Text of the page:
A large grass covered mound, approximately 2.5m high x 25m across
When in this area a visit to the Orkney ice cream parlour is a must.
Sitting in the window eating the delicious ice cream whilst looking over to the Stone of Stenness is an experience not to be missed!
Directly opposite the Standing Stones Hotel the main road cuts across the edge of a large mound (HY31SW 24 at HY30251165). In 1946 this oblong mound, aligned N/S, measured 55 yards by 46 (subsequent ploughing is said to have reduced the area covered) and varied from 11-15' in height. In the 19thC a cutting on the north side showed it to be based upon a likely moraine. Presently it is surrounded by a two yard wide ditch, possibly revetted in part, with further ditches/banks parallel to this. When the owner cut into the east end in 1891 he found a 2' 6" square 10' 6" long stone-paved passage leading to a 10' diameter circular chamber which prior to collapse was probably some seven feet high. Presumably this is the putative NE 'entranceway' on the 2001 geophysics (another such was noted at the south side i.e. facing away from the road). A couple of depressions atop the debris were thought to be side-chambers, however there is no mention of any being found in the 1893 update. By then the chamber had been cleared (J.W.Cursiter 2-line summing up in "Programme of Excursion and Illustrated Descriptive Guide to the Places to be Visited in the Western and Northern Islands and Coast of Scotland" by R.Cochrane 1899). The floor was formed of two masonry courses. Side walls and stone pillars supported a roof of large flagstones, the principal one some 2' thick, then between it and the covering mound the builders placed "safe stones".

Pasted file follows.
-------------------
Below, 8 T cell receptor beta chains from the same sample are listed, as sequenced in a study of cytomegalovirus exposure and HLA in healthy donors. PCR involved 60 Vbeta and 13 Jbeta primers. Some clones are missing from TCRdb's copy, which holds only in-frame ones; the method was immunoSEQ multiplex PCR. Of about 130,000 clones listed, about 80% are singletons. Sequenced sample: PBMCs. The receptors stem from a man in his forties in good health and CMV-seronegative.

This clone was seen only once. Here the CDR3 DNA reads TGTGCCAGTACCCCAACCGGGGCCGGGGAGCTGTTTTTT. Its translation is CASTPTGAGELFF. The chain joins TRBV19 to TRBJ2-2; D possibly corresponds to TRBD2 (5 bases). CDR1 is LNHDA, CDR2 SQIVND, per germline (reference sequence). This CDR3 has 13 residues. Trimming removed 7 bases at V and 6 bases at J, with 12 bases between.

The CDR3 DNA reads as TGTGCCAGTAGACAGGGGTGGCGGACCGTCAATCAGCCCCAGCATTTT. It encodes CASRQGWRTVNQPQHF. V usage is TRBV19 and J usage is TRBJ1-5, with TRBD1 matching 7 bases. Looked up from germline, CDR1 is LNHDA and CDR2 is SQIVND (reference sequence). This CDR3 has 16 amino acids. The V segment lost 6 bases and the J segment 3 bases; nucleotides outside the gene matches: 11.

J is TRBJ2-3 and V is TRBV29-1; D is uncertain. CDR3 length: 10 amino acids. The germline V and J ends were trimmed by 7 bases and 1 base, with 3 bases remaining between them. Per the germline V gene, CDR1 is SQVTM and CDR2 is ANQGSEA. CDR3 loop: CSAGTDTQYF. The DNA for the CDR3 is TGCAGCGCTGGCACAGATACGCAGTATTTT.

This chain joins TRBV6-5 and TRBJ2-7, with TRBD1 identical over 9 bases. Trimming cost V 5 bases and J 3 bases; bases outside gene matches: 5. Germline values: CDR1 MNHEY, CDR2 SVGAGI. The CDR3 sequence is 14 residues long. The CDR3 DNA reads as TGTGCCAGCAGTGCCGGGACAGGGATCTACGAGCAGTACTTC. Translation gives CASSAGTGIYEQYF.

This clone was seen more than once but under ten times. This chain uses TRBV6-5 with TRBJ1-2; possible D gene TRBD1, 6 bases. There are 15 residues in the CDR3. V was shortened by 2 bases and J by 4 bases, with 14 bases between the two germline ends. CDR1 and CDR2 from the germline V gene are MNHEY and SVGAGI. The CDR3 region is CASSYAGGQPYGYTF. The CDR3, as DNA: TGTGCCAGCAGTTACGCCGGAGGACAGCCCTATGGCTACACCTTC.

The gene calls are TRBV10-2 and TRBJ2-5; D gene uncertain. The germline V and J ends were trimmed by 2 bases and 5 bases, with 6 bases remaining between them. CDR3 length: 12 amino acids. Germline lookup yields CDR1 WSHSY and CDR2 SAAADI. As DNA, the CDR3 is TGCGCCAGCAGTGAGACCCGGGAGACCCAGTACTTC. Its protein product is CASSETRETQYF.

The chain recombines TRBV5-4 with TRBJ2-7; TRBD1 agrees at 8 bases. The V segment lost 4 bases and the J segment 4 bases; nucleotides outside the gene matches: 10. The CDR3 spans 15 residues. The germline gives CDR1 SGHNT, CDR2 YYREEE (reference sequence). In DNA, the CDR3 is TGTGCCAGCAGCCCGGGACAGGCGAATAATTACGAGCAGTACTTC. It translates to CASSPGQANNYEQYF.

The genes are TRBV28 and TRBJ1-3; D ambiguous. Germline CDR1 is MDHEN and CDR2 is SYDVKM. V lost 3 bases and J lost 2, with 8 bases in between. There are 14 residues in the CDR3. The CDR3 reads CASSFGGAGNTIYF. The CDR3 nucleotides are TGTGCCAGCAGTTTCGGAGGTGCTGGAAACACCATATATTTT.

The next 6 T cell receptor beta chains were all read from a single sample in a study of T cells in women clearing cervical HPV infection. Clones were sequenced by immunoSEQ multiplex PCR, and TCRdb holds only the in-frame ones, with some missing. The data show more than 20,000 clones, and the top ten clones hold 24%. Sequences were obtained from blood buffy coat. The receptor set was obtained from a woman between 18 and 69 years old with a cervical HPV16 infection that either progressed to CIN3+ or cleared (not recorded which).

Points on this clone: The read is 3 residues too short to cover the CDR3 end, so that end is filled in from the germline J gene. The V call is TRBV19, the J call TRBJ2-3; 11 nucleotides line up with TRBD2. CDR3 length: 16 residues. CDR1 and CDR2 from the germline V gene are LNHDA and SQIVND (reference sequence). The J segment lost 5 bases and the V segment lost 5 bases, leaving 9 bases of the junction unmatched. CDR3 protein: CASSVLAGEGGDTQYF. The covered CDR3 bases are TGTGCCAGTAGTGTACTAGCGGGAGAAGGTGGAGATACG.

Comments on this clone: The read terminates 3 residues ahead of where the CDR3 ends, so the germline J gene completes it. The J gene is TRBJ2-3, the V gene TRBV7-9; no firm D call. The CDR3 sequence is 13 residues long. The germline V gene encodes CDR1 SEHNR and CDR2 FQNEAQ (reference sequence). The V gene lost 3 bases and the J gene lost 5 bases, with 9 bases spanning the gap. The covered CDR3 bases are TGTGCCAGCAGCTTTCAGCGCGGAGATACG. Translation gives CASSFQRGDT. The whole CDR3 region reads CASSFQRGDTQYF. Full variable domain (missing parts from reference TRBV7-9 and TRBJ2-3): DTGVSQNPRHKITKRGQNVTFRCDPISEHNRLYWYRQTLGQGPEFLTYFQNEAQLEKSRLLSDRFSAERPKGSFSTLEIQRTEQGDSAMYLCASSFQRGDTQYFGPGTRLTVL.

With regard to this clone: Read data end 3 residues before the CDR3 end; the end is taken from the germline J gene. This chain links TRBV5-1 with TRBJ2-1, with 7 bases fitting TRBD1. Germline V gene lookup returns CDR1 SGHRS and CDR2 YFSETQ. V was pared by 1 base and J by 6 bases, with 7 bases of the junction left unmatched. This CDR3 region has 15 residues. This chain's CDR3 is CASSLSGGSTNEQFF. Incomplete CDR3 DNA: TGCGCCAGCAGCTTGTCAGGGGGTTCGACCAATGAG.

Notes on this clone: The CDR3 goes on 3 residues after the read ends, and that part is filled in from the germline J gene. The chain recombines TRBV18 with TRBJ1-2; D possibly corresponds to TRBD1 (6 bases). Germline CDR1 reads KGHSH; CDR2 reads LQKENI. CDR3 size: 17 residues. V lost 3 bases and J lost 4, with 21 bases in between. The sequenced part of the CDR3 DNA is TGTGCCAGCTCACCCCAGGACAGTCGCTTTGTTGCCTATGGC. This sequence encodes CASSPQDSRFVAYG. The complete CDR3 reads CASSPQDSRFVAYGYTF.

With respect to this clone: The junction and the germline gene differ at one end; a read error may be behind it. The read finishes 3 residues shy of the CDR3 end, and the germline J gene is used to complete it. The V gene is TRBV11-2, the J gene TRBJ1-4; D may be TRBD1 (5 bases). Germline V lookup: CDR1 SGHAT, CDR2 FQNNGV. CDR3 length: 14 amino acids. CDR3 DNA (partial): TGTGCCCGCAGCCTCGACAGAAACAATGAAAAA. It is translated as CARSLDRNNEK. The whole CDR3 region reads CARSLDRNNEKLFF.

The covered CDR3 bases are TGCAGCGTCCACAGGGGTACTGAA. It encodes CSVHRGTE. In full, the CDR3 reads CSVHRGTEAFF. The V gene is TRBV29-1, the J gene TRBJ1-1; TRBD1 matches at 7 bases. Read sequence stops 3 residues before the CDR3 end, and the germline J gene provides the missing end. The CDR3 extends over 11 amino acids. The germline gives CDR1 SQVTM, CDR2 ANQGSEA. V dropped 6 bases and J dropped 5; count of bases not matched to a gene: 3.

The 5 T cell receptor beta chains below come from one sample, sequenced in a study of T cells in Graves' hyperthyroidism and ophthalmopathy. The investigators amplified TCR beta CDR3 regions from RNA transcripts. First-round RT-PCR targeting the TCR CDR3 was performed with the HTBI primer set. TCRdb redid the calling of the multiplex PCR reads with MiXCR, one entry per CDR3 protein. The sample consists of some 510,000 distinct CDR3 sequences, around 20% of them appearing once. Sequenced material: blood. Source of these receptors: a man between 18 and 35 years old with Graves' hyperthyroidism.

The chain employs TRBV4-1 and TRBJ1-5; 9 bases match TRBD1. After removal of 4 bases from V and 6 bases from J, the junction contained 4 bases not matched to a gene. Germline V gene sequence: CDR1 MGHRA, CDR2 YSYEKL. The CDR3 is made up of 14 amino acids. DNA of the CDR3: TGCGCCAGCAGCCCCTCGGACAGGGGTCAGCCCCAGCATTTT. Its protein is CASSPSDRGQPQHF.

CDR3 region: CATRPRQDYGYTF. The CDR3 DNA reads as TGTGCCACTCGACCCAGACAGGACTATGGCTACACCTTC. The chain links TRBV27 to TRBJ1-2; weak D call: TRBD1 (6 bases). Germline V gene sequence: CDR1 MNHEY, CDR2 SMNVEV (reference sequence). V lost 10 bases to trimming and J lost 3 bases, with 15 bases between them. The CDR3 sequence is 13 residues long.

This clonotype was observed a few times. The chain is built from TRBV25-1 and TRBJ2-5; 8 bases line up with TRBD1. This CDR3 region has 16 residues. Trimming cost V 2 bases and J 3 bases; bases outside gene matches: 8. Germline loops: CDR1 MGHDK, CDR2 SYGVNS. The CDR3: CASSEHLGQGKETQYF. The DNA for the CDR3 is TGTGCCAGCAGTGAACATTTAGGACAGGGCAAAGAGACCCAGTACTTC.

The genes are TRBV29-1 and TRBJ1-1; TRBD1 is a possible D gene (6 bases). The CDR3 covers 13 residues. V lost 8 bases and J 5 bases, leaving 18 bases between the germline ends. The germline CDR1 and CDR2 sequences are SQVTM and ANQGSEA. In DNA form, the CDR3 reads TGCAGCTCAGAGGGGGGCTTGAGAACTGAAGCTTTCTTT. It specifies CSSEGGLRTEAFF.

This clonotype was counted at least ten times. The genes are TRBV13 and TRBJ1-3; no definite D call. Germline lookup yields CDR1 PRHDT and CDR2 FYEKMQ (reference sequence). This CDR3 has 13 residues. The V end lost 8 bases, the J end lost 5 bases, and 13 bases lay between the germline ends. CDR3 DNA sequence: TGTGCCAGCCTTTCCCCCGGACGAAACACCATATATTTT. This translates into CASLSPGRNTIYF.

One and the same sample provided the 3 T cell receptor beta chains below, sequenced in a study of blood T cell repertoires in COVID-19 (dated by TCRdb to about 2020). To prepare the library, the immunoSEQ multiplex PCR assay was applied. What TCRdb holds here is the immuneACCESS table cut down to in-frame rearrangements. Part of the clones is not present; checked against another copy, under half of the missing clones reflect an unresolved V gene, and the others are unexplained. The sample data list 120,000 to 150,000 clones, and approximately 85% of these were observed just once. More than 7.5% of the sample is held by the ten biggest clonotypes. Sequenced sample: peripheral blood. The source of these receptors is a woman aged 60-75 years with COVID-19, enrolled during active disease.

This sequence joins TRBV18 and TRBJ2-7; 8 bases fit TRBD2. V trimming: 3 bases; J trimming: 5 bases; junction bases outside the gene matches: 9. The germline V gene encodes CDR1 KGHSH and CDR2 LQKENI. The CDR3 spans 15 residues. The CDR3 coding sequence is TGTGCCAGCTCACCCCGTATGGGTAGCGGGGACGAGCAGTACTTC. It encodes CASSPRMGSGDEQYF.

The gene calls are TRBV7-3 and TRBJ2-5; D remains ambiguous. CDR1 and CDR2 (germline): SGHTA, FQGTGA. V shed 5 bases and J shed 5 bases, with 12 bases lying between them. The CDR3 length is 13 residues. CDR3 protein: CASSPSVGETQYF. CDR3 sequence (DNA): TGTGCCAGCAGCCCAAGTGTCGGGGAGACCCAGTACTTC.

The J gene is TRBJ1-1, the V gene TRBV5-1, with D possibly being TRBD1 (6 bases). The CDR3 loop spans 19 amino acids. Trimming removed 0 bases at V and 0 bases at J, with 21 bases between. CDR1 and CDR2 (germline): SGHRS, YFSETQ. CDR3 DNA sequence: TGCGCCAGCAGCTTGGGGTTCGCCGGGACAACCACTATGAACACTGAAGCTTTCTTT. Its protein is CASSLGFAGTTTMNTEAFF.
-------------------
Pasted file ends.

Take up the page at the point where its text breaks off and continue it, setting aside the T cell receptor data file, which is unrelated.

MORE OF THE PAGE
"The Orkney Herald" of 8/11/1893 reports a ten foot diameter chamber, originally in the region of seven feet high, composed of masonry and stone pillars supporting a heavily flagstoned roof (the main slab of two feet thickness). The floor comprised two courses of masonry. It was approached by a paved passage 10'6" x 2'6" x 2'6". There is no mention of contents in the Orkney Natural History Society paper as published in the newspaper.
The discovery report in "The Orkney Herald" of 4/3/1891 says the passage was half-way up the east side of the mond, and that two depressions on the top could mark lateral chambers.